I fixed on the question, suddenly rising to my own defense. Or more accurately, aware that I had already risen to my own defense. Surely, I’m not as bad as the house helper. As far as I know, I’ve never stolen money from anyone. I’ve even taken money back when a store clerk gave me too much change or forgot to ring up one of the products I had intended to buy. I’ve never sold anyone’s trust, nor beaten anyone.
I know if I look deeper, I’ll find failures, and I do. The friend whose letters I stopped answering. The algebra test I cheated on in junior high. The time I watched a rival dancer stumble and smiled because I knew her failure meant I would get the part.
I want to tell myself that these failures aren’t so bad. My sins are small, trivial even. In the overall scope of my life, I’ve done pretty well. Then again, I’ve never been threatened, or starved, or truly terrified.
I just finished reading the third chapter in Kate’s book and I want to embrace all that she said, but I’m troubled. How can God love the bad people? Of course, I know he does, but how?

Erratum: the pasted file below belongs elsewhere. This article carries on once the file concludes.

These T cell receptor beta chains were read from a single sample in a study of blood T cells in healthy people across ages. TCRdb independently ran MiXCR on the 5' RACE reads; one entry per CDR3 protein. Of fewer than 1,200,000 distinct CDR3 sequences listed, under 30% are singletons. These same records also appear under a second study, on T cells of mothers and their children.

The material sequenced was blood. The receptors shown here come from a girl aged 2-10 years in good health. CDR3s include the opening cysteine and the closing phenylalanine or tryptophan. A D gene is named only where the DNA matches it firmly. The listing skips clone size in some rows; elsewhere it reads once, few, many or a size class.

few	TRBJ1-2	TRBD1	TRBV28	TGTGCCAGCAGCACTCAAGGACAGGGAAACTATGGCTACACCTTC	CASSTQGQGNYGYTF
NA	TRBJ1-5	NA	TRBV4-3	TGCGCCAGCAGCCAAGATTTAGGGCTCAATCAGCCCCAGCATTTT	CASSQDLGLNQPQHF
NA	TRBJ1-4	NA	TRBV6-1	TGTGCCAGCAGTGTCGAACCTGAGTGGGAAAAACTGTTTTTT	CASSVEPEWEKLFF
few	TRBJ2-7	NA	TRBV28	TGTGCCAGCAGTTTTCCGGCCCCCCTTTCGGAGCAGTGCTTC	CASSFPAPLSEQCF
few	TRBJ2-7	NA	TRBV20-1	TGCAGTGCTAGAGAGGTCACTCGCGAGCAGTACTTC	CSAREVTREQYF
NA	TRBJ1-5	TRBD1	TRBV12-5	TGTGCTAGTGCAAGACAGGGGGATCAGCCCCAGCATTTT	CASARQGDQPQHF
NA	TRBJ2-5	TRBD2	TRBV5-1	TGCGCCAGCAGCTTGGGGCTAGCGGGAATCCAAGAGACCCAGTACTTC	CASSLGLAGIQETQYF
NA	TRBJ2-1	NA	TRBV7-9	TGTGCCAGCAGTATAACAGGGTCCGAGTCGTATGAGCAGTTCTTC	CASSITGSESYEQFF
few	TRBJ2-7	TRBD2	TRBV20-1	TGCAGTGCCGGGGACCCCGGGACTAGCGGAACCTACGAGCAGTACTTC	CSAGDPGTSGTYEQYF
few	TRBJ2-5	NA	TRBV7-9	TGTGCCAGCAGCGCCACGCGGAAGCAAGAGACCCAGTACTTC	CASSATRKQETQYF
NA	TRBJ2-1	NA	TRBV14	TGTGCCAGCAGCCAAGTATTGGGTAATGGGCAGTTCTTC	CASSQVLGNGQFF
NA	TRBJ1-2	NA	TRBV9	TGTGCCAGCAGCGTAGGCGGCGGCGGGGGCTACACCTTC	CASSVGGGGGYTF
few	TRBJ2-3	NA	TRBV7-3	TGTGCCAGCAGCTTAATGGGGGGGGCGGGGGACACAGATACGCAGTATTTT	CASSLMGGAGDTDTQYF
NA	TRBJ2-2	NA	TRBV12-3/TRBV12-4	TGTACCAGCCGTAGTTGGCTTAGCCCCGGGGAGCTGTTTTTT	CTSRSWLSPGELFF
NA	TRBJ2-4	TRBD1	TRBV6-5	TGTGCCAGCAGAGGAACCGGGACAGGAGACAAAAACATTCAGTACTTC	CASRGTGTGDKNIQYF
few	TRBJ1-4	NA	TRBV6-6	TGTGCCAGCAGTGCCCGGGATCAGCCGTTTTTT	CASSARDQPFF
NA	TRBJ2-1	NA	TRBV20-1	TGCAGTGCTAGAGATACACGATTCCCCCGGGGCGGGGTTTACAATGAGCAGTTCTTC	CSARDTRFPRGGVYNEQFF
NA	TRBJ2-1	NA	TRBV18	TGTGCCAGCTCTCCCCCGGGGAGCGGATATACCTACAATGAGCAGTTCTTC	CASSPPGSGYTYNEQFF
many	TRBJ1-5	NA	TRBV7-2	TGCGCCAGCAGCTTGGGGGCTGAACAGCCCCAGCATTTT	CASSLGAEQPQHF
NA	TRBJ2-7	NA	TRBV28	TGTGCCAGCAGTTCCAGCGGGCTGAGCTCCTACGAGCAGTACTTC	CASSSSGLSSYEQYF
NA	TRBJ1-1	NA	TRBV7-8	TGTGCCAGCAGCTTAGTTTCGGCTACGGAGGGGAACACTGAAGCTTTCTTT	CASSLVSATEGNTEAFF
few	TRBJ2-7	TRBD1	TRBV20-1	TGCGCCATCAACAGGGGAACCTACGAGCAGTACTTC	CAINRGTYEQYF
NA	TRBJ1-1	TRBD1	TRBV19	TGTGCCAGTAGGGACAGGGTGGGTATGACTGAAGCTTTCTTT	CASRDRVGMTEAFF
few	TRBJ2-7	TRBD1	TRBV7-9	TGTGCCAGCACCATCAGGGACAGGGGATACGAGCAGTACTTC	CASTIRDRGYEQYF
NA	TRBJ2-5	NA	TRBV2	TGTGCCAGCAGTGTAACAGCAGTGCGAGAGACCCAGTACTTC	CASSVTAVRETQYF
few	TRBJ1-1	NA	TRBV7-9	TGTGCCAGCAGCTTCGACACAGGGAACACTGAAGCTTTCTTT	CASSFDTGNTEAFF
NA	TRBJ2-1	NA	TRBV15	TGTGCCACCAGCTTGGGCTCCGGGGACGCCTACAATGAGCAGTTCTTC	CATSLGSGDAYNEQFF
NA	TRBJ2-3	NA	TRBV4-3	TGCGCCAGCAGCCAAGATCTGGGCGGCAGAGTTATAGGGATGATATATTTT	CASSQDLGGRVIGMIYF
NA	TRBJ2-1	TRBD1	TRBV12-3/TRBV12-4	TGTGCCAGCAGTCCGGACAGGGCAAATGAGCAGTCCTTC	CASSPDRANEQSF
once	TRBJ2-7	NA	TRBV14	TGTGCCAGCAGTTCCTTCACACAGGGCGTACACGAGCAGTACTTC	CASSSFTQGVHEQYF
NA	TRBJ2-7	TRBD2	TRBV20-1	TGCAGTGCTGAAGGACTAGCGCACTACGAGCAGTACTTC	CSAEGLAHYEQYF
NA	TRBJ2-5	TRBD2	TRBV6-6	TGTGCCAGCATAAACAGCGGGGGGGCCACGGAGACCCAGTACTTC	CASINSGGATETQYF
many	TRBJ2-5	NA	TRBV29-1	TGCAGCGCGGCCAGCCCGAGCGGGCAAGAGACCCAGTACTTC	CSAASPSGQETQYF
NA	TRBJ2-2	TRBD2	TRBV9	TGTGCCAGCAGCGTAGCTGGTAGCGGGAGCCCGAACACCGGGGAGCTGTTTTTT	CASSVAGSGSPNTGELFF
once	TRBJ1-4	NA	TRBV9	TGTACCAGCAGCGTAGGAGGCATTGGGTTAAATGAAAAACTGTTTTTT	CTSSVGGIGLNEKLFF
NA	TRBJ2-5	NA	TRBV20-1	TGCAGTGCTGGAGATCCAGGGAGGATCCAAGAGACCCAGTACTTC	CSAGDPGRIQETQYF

If God looks
One of my guests told the story of a boy who walked into the refugee camp in which he was working. The boy was from Iraq. He was a Sunni Muslim. Shi’ite soldiers had killed his mother and two sisters. His father was gone, fighting with another army. The boy, utterly abandoned, was full of grief.
I tried to picture him. Dark-haired, brown eyes, warm skin. No more than fourteen. Skinny, probably. Not wealthy, but not starving. Sobbing. I see him sobbing, stumbling down the road as his neighbors carry three bodies to the cemetery.